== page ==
Redi’s compelling book is well known, and I finally got a chance to partake of its richness. Khwezi’s tale is powerful and poignant but beyond that, serves as a platform to scratch the surface of a yet unaddressed wound; how the body of females served as collateral damage in the fight against apartheid, especially in exile. Things happened that were and are still not spoken even as assaults against women remains rife in South Africa. Khwezi’s story should give a voice to African women.

The Catastrophist – Ronan Benett
A well-pitched novel that centres around an Irish writer who follows his Italian lover to Congo just before independence. It is partly romantic and part psychological thriller while also serving as a political commentary of the waning Belgian rule in Congo just before independence.

A Life too Short – Ronald Reng
I bought this in 2012, but I have struggled to read this book despite repeated tried (as it was too heavy a subject) but finally got around to it this year. This is a delicately but beautifully told story of the tragedy of Robert Enke who struggled with severe depression and the struggle of his wife and agent to reach him in the depth of his darkness.

The Road to Somewhere – David Goodhart
Brexit, Immigration and globalization are themes tackled in this well-argued book. Thoroughly enjoyed although I feel a bit uneasy with how Goodhart manages to explain away the growing nationalism that underpins Brexit and the hate that anti-immigration breeds.

Soweto Under the Apricot Tree – Niq Mhlongo
Niq is one of those writers whose books I buy without checking for reviews or even reading the summary in the flap. I am not a big fan of short stories, but I will read anything by Niq. No one describes South African townships like him. I enjoyed the entire collection.

Stay With Me – Ayobami Adebayo
I love how this book played out with the political landscape in the background the entire time. The themes of the wretchedness of grief, fragility of family love and the consuming bond of motherhood are expertly handled in my favourite simple prose. Good one.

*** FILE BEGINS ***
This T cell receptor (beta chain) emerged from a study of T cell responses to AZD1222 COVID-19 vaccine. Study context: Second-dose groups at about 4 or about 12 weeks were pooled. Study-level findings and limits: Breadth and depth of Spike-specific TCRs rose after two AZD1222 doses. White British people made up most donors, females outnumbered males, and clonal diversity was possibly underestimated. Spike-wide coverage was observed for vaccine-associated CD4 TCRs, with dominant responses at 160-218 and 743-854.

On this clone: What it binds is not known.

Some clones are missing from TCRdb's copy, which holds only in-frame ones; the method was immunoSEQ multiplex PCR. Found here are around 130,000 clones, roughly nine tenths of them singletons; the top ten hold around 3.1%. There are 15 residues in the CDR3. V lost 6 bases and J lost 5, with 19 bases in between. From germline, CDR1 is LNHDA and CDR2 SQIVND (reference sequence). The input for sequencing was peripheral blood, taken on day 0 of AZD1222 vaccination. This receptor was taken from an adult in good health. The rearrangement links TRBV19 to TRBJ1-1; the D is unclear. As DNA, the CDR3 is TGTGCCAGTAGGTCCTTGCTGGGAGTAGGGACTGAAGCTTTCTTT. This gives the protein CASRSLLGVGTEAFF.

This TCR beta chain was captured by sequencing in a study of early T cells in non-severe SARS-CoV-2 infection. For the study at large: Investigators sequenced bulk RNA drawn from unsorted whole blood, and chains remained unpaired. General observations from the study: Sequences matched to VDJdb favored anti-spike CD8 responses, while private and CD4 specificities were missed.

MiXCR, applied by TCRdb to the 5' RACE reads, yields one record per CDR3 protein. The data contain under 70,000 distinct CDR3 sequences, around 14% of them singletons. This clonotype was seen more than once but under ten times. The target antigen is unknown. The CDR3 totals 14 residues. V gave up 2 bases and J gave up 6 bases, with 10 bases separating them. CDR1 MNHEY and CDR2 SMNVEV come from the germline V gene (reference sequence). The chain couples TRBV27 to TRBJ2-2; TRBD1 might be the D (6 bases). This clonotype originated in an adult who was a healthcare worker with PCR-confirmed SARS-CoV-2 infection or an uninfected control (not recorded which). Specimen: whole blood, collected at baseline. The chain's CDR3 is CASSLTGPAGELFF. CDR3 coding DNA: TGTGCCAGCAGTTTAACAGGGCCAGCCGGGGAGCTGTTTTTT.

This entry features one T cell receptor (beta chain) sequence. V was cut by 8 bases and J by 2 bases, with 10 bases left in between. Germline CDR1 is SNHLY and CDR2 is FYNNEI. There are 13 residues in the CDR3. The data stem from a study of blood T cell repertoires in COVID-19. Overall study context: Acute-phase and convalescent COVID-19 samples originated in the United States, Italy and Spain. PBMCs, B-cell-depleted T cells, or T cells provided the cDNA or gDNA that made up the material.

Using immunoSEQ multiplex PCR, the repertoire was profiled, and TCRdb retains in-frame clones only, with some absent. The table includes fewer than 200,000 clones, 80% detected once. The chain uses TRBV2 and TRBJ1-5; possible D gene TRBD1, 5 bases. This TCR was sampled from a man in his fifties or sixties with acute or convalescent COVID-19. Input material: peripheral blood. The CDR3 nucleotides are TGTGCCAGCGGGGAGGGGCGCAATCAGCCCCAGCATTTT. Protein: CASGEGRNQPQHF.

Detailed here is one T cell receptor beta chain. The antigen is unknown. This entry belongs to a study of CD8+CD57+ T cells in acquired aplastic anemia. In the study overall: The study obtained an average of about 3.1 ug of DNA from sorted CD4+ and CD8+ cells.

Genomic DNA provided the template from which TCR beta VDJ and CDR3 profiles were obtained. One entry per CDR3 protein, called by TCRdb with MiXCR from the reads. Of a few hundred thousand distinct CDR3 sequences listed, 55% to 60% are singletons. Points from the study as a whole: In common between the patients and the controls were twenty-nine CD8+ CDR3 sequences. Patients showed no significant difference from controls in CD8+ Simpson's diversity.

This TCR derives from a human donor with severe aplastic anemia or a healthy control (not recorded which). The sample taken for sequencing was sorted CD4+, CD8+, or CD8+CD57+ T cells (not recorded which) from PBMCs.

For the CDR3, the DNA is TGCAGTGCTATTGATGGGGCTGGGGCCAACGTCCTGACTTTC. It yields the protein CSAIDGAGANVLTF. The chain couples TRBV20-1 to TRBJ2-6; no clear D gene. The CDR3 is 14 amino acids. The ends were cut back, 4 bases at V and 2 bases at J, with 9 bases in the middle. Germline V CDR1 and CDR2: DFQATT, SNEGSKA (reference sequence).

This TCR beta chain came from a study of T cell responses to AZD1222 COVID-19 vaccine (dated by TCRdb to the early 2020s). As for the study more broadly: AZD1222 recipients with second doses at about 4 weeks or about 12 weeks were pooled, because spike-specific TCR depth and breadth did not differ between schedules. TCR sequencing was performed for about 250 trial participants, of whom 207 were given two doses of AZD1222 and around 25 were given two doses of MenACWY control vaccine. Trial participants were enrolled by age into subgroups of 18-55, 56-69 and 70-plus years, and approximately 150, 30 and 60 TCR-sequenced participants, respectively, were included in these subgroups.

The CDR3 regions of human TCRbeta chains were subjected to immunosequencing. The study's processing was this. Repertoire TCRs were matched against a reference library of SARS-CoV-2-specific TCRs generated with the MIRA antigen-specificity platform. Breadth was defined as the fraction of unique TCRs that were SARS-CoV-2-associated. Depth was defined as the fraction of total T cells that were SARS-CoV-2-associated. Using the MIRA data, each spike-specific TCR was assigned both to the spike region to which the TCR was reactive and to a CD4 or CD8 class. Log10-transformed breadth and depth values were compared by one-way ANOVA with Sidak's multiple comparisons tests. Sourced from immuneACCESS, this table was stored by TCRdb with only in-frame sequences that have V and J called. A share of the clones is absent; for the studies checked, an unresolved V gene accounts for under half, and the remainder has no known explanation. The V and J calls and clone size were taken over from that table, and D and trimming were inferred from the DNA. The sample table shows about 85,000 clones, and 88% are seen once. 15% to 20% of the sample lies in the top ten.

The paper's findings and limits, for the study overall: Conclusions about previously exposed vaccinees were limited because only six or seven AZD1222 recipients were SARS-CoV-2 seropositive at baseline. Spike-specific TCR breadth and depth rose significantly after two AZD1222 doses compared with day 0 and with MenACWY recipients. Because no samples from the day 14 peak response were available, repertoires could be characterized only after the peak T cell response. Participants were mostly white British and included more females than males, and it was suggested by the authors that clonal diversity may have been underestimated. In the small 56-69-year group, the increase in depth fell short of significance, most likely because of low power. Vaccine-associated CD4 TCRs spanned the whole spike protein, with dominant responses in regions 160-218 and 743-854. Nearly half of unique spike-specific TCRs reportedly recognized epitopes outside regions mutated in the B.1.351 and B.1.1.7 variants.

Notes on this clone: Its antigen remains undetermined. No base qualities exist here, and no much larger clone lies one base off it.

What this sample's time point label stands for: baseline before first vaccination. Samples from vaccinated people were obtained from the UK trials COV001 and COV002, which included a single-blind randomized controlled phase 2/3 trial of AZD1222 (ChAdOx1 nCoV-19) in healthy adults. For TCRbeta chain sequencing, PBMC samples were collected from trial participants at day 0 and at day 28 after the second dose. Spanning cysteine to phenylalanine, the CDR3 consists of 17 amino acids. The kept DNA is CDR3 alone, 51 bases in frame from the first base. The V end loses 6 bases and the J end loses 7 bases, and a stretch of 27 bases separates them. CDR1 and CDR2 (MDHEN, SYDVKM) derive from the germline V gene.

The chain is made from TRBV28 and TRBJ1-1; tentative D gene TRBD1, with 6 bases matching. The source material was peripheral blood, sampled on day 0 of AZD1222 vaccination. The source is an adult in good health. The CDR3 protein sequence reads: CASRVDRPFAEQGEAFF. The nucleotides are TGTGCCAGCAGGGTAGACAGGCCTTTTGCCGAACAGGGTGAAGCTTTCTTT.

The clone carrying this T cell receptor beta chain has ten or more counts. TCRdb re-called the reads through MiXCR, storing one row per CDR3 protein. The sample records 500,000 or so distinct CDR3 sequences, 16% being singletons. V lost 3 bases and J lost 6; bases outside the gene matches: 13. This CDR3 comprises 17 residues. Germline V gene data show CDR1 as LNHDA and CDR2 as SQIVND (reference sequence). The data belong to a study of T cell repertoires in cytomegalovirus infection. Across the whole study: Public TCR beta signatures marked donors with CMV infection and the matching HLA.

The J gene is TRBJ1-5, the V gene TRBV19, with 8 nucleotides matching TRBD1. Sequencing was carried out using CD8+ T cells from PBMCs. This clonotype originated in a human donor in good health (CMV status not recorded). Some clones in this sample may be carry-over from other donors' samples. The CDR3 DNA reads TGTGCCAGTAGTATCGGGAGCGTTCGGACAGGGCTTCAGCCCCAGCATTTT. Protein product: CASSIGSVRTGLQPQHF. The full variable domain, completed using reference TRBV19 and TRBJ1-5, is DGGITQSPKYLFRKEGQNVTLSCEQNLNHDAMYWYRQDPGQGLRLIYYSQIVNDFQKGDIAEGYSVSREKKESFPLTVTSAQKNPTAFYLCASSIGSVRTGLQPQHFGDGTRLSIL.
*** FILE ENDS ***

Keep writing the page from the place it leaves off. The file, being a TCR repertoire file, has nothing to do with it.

Love is Power or Something like that – Igoni Barrett
I did not enjoy this collection of short stories, but the My Smelling Mouth Problem story stood out and was a redeeming one. Very funny.

Graceland – Chris Abani
This was my favourite fictional read this year! A coming of age novel of a young Elvis who is trapped in the slums of Lagos while hoping to make his way out of the ghetto. It is nuanced and incredibly pitch-perfect. Excellent read.

The Good Doctor -Damot Galgut
A Graham Greene kind of book. This book follows a disillusioned doctor who decides to go as far away as possible. He ends up in a rural hospital, and the book shows an ailing Society (South Africa) through the portrayal of a small, dysfunctional group of people within it.

The Woman Next Door – Yewande Omotoso
Not being a big fan of Ms Omotoso in the past but this one was good. A typical Cape Town tale but with well-drawn out characters and enough humour to boot. I enjoyed this tale where humanity triumphed over petty racism.

The Sellout – Paul Beatty
A hilarious and biting satire about a young man’s race trial and warped upbringing. You will need a good grasp of American culture to enjoy this fully, hence my measured enjoyment.

A Nearly Infallible History of Christianity – Nick Page
Nick Page is unique in his style of rigorous research, brutal honesty and very dark sense of humour that is often shocking to the uninitiated. The Church has had all sorts in its long history yet stands strong. Excellent read and instructive even for a biased reader who is part of the Ekklēsia and feels shamed at some of the ridiculous things in the Church’s history.

Soweto Blues: Jazz, Politics and Popular Music in South Africa – Gwen Ansell
South African jazz happens to be an integral part of my life, and this book is an authoritative guide to its history. I read this book during a road journey from Cape Town to Johannesburg, and I could not have chosen a better companion than this excellent book. No such history is complete without the dastardly effect of apartheid, and this book explores the critical part that jazz music played in the struggle. How jazz songs like Yakhal’ Inkomo and Mannenberg became struggle anthems in the face of brutality and inhumanity.

Deadly Harvest – Michael Stanley
This was another gem of African crime fiction. It was the first time I was reading a book from this writing duo. I was so thrilled I went out to get two more in the Detective Kubu series. This was about a serial killer on the rampage in Botswana. Good read.

The Myth of a Christian Nation – Greg Boyd
While I knew what to expect in this book considering my Anabaptist leaning, I was blown away with its relevance and impact in the light of current happenings in the evangelical settings. A quick reminder that the cross and the state are opposed. You can’t embrace one fully while holding unto the other.